Peabody City Hall in 2021
Peabody City Hall in 2021
Flag of Peabody
Official seal of Peabody
Tanner City, The Leather City[1]
Location in Essex County and the state of Massachusetts.
Location in Essex County and the state of Massachusetts.
Peabody is located in Massachusetts
Location in the United States
Peabody is located in the United States
Peabody (the United States)
Coordinates: 42°31′40″N 70°55′45″W / 42.52778°N 70.92917°W / 42.52778; -70.92917
CountryUnited States
Incorporated1855 (town)
Incorporated1916 (city)
Named forGeorge Peabody
SeatPeabody City Hall
 • TypeMayor-council city
 • MayorEdward A. Bettencourt, Jr.
 • Total16.81 sq mi (43.54 km2)
 • Land16.24 sq mi (42.05 km2)
 • Water0.57 sq mi (1.49 km2)
17 ft (5 m)
 • Total54,481
 • Density3,355.36/sq mi (1,295.54/km2)
Time zoneUTC−5 (Eastern)
 • Summer (DST)UTC−4 (Eastern)
ZIP Codes
Area code351/978
FIPS code25-52490
GNIS feature ID0614307

Peabody (/ˈpbədi/) is a city in Essex County, Massachusetts, United States. The population was 54,481 at the time of the 2020 United States Census. Peabody is located in the North Shore region of Massachusetts, and is known for its rich industrial history.


The area was long inhabited by Native American people known as the Naumkeag.[3][4][5]

The area was settled as part of Salem in 1626 by a small group of English colonists from Cape Ann led by Roger Conant. It was subsequently referred to as the Northfields, Salem Farms, and Brooksby.[6] Several area residents were accused of witchcraft during the Salem witch trials of the late 17th century, three of whom were executed (John Proctor, Giles Corey, and Martha Corey).[7]

In 1752, the area was set off from Salem, and incorporated as a district of Danvers. It was referred to as "the South Parish", associated with a church located in present-day Peabody Square. In 1855, the community broke away from Danvers, and was incorporated as the independent town of South Danvers. The name was changed to Peabody on April 30, 1868, in honor of George Peabody, noted philanthropist born in present-day Peabody, widely regarded as the "father of modern philanthropy". It was granted city status in 1916. The western, less densely populated area of town is often separately, yet unofficially, referred to as West Peabody.

Peabody started off as a farming community, but its rivers and streams attracted mills which operated by water power. During the 18th-century, Peabody's Central Street corridor was a hub of pottery manufacturing, especially redware.[8] In particular, Peabody was a major center of New England's leather industry, which attracted immigrants from all around the world.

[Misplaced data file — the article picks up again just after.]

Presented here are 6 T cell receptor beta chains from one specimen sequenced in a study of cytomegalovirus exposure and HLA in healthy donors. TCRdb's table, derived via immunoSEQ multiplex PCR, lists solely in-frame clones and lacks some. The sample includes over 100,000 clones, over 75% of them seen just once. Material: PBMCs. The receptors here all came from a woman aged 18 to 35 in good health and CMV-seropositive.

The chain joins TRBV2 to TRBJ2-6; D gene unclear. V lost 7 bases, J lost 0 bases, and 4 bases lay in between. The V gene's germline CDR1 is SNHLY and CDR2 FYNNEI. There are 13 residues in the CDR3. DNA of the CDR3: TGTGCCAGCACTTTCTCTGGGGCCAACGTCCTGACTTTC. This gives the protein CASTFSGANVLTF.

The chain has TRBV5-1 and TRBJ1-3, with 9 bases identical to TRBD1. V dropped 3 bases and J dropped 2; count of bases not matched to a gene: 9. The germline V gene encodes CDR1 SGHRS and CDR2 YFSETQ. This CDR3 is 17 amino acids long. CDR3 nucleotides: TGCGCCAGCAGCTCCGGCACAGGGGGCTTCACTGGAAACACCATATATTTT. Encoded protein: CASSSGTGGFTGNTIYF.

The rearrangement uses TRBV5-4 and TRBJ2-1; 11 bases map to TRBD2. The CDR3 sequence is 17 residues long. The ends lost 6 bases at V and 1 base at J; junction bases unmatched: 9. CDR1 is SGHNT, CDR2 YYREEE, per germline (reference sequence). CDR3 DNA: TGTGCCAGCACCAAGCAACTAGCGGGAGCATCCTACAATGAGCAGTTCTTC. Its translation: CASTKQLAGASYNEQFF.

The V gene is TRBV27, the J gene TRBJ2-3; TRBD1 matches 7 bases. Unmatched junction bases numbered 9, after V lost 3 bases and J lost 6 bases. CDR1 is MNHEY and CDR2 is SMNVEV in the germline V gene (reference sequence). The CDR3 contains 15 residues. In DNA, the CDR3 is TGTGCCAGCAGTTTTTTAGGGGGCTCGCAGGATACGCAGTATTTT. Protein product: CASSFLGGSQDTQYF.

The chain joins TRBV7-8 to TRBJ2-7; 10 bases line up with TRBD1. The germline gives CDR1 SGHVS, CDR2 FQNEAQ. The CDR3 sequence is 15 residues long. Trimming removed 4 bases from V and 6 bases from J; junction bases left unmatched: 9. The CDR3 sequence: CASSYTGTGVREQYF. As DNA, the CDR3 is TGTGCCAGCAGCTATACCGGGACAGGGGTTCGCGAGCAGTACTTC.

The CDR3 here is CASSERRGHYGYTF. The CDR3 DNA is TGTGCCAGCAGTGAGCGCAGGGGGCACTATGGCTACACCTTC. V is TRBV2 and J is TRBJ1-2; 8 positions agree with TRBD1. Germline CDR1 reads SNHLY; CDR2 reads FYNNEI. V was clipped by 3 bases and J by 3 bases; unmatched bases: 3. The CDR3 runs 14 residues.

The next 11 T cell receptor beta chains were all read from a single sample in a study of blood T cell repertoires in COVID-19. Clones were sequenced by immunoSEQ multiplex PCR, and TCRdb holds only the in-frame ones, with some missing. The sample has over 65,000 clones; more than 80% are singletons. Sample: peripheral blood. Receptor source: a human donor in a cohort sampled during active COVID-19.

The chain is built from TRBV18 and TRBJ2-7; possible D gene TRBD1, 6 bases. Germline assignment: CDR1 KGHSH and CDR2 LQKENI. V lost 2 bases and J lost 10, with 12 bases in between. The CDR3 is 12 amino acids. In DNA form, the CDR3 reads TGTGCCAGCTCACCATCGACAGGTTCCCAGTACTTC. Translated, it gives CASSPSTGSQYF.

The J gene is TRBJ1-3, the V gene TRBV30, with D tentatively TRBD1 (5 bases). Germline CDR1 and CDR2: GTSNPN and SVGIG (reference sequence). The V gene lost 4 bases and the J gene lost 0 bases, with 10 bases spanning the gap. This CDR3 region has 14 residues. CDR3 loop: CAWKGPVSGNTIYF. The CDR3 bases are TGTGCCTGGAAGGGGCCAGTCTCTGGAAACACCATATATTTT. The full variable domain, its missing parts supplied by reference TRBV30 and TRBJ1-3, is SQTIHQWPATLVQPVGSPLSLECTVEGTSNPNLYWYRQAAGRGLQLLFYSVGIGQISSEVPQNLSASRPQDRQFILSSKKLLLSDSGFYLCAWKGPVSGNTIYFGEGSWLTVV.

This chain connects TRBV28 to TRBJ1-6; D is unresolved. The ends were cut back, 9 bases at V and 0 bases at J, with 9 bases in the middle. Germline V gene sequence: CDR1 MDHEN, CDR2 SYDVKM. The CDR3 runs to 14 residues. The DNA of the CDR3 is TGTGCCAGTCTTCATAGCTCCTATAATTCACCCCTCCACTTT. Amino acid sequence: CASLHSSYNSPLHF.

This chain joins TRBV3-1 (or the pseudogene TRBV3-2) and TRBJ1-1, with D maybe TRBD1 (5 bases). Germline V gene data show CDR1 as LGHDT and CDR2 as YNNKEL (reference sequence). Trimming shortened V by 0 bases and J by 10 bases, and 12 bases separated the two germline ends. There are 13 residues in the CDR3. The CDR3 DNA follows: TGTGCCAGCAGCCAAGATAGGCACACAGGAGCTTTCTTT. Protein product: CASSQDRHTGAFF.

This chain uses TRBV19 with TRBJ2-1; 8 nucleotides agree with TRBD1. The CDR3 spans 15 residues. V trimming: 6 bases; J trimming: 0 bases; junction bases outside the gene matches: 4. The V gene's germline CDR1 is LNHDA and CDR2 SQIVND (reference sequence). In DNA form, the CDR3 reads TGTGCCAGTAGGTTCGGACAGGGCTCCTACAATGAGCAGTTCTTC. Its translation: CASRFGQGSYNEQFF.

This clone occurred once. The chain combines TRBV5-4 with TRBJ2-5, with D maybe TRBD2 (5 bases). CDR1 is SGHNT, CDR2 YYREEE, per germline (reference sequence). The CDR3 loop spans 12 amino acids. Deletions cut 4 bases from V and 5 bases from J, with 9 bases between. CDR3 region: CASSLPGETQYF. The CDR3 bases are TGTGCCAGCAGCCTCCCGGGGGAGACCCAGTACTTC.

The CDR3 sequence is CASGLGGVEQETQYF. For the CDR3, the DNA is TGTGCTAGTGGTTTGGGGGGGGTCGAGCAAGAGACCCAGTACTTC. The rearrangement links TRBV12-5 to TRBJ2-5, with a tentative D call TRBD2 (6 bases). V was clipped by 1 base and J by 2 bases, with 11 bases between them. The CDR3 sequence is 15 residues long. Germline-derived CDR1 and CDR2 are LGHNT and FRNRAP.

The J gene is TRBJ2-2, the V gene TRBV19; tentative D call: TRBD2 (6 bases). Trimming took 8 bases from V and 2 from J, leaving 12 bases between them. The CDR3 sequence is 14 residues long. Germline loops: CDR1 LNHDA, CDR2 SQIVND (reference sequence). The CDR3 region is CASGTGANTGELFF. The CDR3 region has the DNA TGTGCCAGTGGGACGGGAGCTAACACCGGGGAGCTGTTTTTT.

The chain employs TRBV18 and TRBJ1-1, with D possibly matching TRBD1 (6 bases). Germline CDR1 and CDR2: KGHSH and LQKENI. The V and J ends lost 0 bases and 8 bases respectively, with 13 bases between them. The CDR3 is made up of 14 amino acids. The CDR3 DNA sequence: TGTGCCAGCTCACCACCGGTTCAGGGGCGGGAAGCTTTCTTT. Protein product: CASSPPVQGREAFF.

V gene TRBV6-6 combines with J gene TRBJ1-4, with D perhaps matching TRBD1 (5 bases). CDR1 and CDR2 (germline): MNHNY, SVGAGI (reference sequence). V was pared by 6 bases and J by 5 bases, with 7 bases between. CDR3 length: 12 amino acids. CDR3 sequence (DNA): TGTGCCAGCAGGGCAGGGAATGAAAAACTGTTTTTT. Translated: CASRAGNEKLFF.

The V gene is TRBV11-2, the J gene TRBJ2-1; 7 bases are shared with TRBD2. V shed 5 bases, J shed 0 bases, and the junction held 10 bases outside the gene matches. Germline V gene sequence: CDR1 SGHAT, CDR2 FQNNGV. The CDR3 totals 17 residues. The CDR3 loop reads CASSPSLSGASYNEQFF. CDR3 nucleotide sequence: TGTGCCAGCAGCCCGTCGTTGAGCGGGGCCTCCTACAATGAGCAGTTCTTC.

By 1915, one-third of the population had been born outside the United States.[9] In addition to becoming home to large Irish and Russian populations, Peabody developed a large community of laborers hailing from the Ottoman Empire, mostly Turkish and Kurdish speakers from the region of Harput, now known as Elazığ.[9] The population was situated primarily on Walnut Street, where they filled boarding houses and coffee houses to such an extent that it became known as "Ottoman Street," and, more pejoratively and less accurately, "Peabody's Barbary Coast", as the United States was at war with the Ottoman Empire during World War I.[9] One visitor even noted that signs in town were written in both English and Ottoman Turkish.[9]

On the morning of October 28, 1915, twenty-one young children were killed in the St. Johns School fire in the downtown area on Chestnut Street. Their bodies were found after the fire subsided, huddled together and burnt beyond recognition, near the entrance just steps away from survival. As a result, Peabody became the first city in the United States to establish a law that all entrances or exits in public buildings be push-open, rather than by handle or knob.[10][11]

The tanneries that lined Peabody's "Ottoman Street" remained a linchpin of the city's economy into the second half of the 20th century. The tanneries have since closed or been relocated elsewhere, but the city remains known locally as the Leather City or Tanner City. The mascot of Peabody Veterans Memorial High School is named the Tanners.

The loss of the tanneries was a huge blow to Peabody's economy, but the city has made up for the erosion of its industrial base, at least in part, through other forms of economic development. Early in the 20th century, Peabody joined the automobile revolution, hosting the pioneer Brass Era company, Corwin Manufacturing.[12]

The Northshore Mall, originally known as the Northshore Shopping Center, is one of the region's largest shopping malls. The mall opened in September 1958 as an outdoor shopping center, and was built on farm land originally owned by Elias Hasket Derby, one of America's first millionaires. Centennial Park,[13] an industrial park in the center of the city, has attracted several medical and technology companies. West Peabody, which was mostly farm land until the 1950s, has been developed into a middle-to-upper class residential area. Brooksby Farm,[14] a 275-acre (1.11 km2) working farm and conservation area has been one of the city's most popular destinations for decades.